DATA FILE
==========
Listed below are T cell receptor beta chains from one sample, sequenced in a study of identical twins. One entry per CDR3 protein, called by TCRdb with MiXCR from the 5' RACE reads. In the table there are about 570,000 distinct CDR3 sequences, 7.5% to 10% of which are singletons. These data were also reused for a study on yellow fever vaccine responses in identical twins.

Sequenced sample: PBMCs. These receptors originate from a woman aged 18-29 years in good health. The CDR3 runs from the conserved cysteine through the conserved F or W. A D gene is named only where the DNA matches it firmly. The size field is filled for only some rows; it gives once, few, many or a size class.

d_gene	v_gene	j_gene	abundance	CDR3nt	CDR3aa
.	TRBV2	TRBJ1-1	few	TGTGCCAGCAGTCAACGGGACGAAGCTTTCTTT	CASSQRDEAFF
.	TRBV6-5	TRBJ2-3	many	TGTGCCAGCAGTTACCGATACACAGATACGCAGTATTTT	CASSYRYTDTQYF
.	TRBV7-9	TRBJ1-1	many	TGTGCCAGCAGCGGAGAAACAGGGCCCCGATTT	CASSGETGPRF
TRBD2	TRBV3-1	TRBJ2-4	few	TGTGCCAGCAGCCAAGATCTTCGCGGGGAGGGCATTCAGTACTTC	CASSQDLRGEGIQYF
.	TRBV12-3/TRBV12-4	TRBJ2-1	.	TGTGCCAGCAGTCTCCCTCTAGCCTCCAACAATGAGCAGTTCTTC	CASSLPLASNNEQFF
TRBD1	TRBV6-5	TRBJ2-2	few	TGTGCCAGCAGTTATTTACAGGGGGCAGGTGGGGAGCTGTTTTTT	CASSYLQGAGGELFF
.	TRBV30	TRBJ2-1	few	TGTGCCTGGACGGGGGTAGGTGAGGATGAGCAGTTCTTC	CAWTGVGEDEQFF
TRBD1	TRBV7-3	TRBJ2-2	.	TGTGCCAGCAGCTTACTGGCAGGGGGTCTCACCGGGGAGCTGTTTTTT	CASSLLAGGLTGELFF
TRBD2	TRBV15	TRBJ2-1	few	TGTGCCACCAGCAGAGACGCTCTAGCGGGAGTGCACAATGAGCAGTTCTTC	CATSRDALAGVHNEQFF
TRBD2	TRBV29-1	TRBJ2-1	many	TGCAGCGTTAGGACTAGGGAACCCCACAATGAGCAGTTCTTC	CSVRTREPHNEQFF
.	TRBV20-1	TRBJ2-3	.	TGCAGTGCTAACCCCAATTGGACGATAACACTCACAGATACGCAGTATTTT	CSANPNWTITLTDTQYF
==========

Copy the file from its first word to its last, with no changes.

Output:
Listed below are T cell receptor beta chains from one sample, sequenced in a study of identical twins. One entry per CDR3 protein, called by TCRdb with MiXCR from the 5' RACE reads. In the table there are about 570,000 distinct CDR3 sequences, 7.5% to 10% of which are singletons. These data were also reused for a study on yellow fever vaccine responses in identical twins.

Sequenced sample: PBMCs. These receptors originate from a woman aged 18-29 years in good health. The CDR3 runs from the conserved cysteine through the conserved F or W. A D gene is named only where the DNA matches it firmly. The size field is filled for only some rows; it gives once, few, many or a size class.

d_gene	v_gene	j_gene	abundance	CDR3nt	CDR3aa
.	TRBV2	TRBJ1-1	few	TGTGCCAGCAGTCAACGGGACGAAGCTTTCTTT	CASSQRDEAFF
.	TRBV6-5	TRBJ2-3	many	TGTGCCAGCAGTTACCGATACACAGATACGCAGTATTTT	CASSYRYTDTQYF
.	TRBV7-9	TRBJ1-1	many	TGTGCCAGCAGCGGAGAAACAGGGCCCCGATTT	CASSGETGPRF
TRBD2	TRBV3-1	TRBJ2-4	few	TGTGCCAGCAGCCAAGATCTTCGCGGGGAGGGCATTCAGTACTTC	CASSQDLRGEGIQYF
.	TRBV12-3/TRBV12-4	TRBJ2-1	.	TGTGCCAGCAGTCTCCCTCTAGCCTCCAACAATGAGCAGTTCTTC	CASSLPLASNNEQFF
TRBD1	TRBV6-5	TRBJ2-2	few	TGTGCCAGCAGTTATTTACAGGGGGCAGGTGGGGAGCTGTTTTTT	CASSYLQGAGGELFF
.	TRBV30	TRBJ2-1	few	TGTGCCTGGACGGGGGTAGGTGAGGATGAGCAGTTCTTC	CAWTGVGEDEQFF
TRBD1	TRBV7-3	TRBJ2-2	.	TGTGCCAGCAGCTTACTGGCAGGGGGTCTCACCGGGGAGCTGTTTTTT	CASSLLAGGLTGELFF
TRBD2	TRBV15	TRBJ2-1	few	TGTGCCACCAGCAGAGACGCTCTAGCGGGAGTGCACAATGAGCAGTTCTTC	CATSRDALAGVHNEQFF
TRBD2	TRBV29-1	TRBJ2-1	many	TGCAGCGTTAGGACTAGGGAACCCCACAATGAGCAGTTCTTC	CSVRTREPHNEQFF
.	TRBV20-1	TRBJ2-3	.	TGCAGTGCTAACCCCAATTGGACGATAACACTCACAGATACGCAGTATTTT	CSANPNWTITLTDTQYF